Special 301 Report: India’s IP Climate Continues to Discourage Innovation
The Office of the U.S. Trade Representative (USTR) released its 2016 Special 301 Report today, which assesses intellectual property (IP) rights protection in markets around the world and identifies particular countries for follow-up action. Given the continued and widespread barriers that many industries in the United States face under India’s IP landscape, it is clear that India belongs on this year’s Priority Watch List.
The Special 301 Report echoed several of the same outstanding concerns with India’s IP policies that AFTI and its members outlined in recently submitted comments to the USTR. These issues include inadequate trade secret protection in India, continued copyright piracy across India, concerns about compulsory licensing for biopharmaceutical and environmental technology, and unnecessary and burdensome criteria for the patentability of medicines and other products. The USTR report also noted that weak or inadequate IP protections in India have a negative impact on both U.S. and Indian businesses.
While public Indian government statements have acknowledged the need to improve the business and IP environment in India to attract new investment, and increased high-level bilateral dialogue and ongoing revisions to India’s National IP Policy have indicated greater attention to IP issues, the Indian government has made very few changes to implement necessary IP reforms—and in some cases India’s IP climate has worsened.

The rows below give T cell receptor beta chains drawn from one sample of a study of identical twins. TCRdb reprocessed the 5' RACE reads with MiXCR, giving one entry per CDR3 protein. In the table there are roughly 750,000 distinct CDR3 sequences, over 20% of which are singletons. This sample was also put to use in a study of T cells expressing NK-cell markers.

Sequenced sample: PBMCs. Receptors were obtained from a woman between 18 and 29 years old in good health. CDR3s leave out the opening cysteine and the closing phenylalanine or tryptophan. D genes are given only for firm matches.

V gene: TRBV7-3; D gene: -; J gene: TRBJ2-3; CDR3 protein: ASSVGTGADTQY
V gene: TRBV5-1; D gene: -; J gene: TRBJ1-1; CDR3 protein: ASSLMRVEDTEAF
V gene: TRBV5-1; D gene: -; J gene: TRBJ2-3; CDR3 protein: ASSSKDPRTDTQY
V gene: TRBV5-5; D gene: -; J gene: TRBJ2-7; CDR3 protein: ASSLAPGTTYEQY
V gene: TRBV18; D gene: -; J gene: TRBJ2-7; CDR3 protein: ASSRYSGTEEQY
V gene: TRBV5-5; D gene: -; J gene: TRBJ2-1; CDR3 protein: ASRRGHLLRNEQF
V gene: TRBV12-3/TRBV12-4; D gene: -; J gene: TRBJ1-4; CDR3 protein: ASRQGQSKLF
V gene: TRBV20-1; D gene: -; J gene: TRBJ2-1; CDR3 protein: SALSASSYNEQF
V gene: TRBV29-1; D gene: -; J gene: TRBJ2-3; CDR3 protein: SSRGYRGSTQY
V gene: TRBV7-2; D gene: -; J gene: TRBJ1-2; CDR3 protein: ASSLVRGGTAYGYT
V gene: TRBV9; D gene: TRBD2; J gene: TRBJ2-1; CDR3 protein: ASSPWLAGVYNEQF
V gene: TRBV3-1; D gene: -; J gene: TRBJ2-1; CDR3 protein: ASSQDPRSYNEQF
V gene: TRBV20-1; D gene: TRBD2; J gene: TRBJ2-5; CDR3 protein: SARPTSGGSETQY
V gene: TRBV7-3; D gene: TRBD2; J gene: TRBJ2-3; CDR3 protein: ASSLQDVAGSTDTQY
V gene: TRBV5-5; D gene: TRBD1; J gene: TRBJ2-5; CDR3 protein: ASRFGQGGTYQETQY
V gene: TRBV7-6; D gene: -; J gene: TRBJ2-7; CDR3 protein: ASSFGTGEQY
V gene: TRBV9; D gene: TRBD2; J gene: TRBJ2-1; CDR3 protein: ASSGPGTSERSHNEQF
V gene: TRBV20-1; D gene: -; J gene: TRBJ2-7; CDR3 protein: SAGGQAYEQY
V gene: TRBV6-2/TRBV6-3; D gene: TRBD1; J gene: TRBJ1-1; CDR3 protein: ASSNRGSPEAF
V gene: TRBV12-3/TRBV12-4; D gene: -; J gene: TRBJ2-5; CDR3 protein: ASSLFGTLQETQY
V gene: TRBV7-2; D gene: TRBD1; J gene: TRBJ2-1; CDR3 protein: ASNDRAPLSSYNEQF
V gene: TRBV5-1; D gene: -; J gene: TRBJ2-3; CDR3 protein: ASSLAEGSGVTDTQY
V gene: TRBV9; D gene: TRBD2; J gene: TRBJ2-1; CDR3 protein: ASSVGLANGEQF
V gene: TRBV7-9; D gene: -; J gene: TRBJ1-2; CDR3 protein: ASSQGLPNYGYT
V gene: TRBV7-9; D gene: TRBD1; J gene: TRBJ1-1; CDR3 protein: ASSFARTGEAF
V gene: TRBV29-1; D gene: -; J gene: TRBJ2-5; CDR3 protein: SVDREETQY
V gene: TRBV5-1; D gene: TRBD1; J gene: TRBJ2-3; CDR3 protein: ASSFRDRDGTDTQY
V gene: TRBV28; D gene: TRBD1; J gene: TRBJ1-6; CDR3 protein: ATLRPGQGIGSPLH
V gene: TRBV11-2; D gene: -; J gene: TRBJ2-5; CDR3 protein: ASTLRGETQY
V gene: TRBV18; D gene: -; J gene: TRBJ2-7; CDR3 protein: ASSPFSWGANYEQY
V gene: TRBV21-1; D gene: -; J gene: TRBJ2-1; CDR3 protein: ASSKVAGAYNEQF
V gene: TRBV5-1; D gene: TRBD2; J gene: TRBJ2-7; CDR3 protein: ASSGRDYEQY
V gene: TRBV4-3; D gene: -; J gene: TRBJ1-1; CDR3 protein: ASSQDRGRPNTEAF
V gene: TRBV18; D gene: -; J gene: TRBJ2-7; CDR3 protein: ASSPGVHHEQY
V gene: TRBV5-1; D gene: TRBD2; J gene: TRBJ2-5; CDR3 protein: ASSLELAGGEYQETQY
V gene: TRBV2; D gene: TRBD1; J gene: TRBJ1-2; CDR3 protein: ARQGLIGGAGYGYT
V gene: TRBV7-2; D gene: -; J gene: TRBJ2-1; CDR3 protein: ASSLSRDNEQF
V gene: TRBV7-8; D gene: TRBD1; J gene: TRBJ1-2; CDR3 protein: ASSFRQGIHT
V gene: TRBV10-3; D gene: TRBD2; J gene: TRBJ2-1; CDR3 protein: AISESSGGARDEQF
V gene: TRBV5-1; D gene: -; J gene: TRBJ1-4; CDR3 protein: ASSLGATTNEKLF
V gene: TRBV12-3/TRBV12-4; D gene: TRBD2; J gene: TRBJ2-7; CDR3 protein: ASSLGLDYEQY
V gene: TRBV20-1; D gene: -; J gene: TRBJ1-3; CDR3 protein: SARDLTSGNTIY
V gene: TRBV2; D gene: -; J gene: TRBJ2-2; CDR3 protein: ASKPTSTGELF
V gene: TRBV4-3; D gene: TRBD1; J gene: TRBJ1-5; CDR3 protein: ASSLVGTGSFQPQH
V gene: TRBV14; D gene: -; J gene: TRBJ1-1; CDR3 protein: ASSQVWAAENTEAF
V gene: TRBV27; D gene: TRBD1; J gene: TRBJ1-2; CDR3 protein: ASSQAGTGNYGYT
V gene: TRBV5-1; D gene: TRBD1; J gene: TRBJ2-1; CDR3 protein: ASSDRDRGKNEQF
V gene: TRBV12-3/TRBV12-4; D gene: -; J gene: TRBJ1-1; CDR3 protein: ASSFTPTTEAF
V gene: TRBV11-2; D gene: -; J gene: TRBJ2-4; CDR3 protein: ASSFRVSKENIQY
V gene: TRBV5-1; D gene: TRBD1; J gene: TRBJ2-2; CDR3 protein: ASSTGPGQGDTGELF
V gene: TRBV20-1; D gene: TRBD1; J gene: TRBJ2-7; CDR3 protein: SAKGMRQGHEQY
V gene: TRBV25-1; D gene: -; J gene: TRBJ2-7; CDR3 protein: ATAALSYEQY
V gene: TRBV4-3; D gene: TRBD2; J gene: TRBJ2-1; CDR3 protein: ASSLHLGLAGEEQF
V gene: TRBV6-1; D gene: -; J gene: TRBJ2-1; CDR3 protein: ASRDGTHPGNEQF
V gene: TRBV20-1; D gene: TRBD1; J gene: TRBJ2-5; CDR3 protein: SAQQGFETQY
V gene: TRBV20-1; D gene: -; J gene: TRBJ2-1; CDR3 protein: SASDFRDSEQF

In fact, even within the first quarter of 2016, new doubts have surfaced about the Indian government’s commitment to improving the business climate for foreign and domestic innovators. For example, in February, India released new rules that effectively block patents on computer-related inventions. Most recently, an Indian pharmaceutical company was denied a patent for a new HIV/AIDS medicine by the Indian government. The company had already been granted patents in the U.S. and other countries, but could not overcome India’s additional, and burdensome, patentability requirements. While India has not yet finalized its National IPR Policy, some reports have indicated that the policy will not include needed reforms to address concerns surrounding patents and trade secrets.
These actions undermine the goals of India’s ‘Make in India’ initiative to attract more foreign investment and statements from Prime Minister Modi about the importance of building India as an “innovation hub.” Instead, these moves only discourage domestic and foreign innovators that want to do business in India. Though the USTR will not conduct an Out-of-Cycle Review (“OCR”) of India’s IPR regime this year, AFTI encourages the U.S. government to continue to focus heightened attention on India’s IP policies – policies that undermine jobs and opportunity in the United States, and India.